“It’s all a game out there, the older I get the more honest I get about it. There are people in charge of Channel 4 or the BBC or whatever and you have to get along with those folks man. You gotta watch your step. If there is something you did ten years ago and they can’t forget that, you can’t get in the door.

“I mean my wife, at least she lets me change. She said ‘you’re not the same man I married’ and I said ‘Jeez, I hope not.’ I need to shed my skin every now and then to become the person I’m supposed to be. I’m like Jesus resurrected, I come back two days later as the new Tom.”

Not everyone liked Tramadol Nights did they?

“It was something, when you do a show like that, when you set out to try and change the rules about what is funny and what isn’t funny… you’re always going to have that opposition. So now everybody agrees, let’s get rid of politically correctness and all that, but it’s hard for people to change.

“People fear change. If you have a nice little family going the last thing you want to do is watch Tramadol Nights and turn your world upside down, you’d rather watch Phoenix Nights.

“And then Jordan turned up and like fucked it up, like, completely fucked it up. I never thought a woman would get to in my life and go ‘fuck you’ like that. ‘Jesus Christ, could you just stay out of this, you put your tits out there for fucks sake. How did you destroy something beautiful with your tits?’”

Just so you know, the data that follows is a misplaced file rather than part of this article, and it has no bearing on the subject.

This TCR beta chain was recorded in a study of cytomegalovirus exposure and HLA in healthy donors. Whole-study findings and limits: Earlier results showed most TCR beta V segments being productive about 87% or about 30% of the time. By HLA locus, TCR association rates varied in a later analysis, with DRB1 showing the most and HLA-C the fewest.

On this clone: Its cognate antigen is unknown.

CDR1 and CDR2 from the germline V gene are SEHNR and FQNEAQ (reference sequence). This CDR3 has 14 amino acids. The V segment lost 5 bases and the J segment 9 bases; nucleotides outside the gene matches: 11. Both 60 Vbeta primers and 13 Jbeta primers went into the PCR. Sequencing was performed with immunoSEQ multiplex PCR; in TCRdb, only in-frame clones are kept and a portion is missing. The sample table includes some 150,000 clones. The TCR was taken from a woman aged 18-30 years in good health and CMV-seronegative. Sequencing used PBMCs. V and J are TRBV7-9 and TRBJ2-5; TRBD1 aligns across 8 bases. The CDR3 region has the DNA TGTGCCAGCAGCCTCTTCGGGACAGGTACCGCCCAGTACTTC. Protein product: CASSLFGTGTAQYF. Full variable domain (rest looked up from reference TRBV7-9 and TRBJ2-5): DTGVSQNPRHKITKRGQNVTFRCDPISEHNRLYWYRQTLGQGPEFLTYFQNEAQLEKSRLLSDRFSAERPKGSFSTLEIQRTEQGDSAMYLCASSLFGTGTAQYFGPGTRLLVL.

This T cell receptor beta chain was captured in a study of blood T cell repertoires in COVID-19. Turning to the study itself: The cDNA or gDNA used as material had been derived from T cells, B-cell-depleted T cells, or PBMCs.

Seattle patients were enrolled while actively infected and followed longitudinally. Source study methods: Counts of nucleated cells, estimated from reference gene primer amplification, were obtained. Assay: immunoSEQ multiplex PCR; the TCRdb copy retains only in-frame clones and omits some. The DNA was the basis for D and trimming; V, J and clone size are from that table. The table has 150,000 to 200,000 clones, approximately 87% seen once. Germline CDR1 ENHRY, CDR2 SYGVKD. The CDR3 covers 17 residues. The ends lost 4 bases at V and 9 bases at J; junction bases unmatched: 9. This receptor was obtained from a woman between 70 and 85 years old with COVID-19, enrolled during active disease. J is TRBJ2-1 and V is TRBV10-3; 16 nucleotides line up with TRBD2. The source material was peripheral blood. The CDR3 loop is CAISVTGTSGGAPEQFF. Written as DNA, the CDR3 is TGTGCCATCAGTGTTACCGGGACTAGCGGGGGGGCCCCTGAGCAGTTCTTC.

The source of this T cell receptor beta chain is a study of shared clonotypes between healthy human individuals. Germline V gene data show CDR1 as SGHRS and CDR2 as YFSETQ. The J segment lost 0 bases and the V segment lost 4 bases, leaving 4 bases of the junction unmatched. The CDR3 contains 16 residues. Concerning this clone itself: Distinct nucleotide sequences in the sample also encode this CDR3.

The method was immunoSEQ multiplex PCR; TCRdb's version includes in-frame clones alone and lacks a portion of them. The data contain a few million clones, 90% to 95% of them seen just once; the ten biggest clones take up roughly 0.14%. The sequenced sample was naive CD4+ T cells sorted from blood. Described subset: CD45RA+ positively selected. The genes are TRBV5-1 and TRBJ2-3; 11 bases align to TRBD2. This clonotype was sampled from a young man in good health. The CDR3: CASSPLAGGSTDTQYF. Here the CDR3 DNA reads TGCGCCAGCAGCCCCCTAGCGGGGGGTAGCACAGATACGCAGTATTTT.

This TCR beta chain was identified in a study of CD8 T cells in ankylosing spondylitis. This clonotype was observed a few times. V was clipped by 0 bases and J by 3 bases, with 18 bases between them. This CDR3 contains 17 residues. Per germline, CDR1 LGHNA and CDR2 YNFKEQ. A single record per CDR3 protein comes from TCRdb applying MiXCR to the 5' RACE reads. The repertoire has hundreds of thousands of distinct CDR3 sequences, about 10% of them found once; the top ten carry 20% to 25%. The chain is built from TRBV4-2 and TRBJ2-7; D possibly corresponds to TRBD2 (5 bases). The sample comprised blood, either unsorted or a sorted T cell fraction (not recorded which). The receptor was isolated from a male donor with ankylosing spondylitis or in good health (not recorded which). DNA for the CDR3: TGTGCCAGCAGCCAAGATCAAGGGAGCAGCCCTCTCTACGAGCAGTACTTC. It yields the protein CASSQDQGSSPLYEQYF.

Hang on, you can argue that Katie Price is fair game. But her disabled kid?

“This is what I say to that. ‘I understand that, because you’re a mum. And I understand that, because I’ve got two kids, but you are also a famous mum, and you chose to put your kids out there. You know people like Tom Cruise, don’t even know what his children’s names are, you know what I mean? And a lot of famous people would never put their child into the circus frenzy that is show business, and once you do… that it is open for criticism, and once you do… you’ve got people that will say something about it.’

“And you know the funny thing is Martin, I don’t think Frankie put any thought into it, I don’t think he thought, you know, ‘how can I fuck up Harvey?’ I can’t speak for him so I don’t want to say too much, but this is what I think anyways, you know what I mean.”

I’m a fan of Frankie’s, but even I thought he crossed the line that time. It seemed like he was trying too hard to shock. ‘Look at me being politically incorrect!’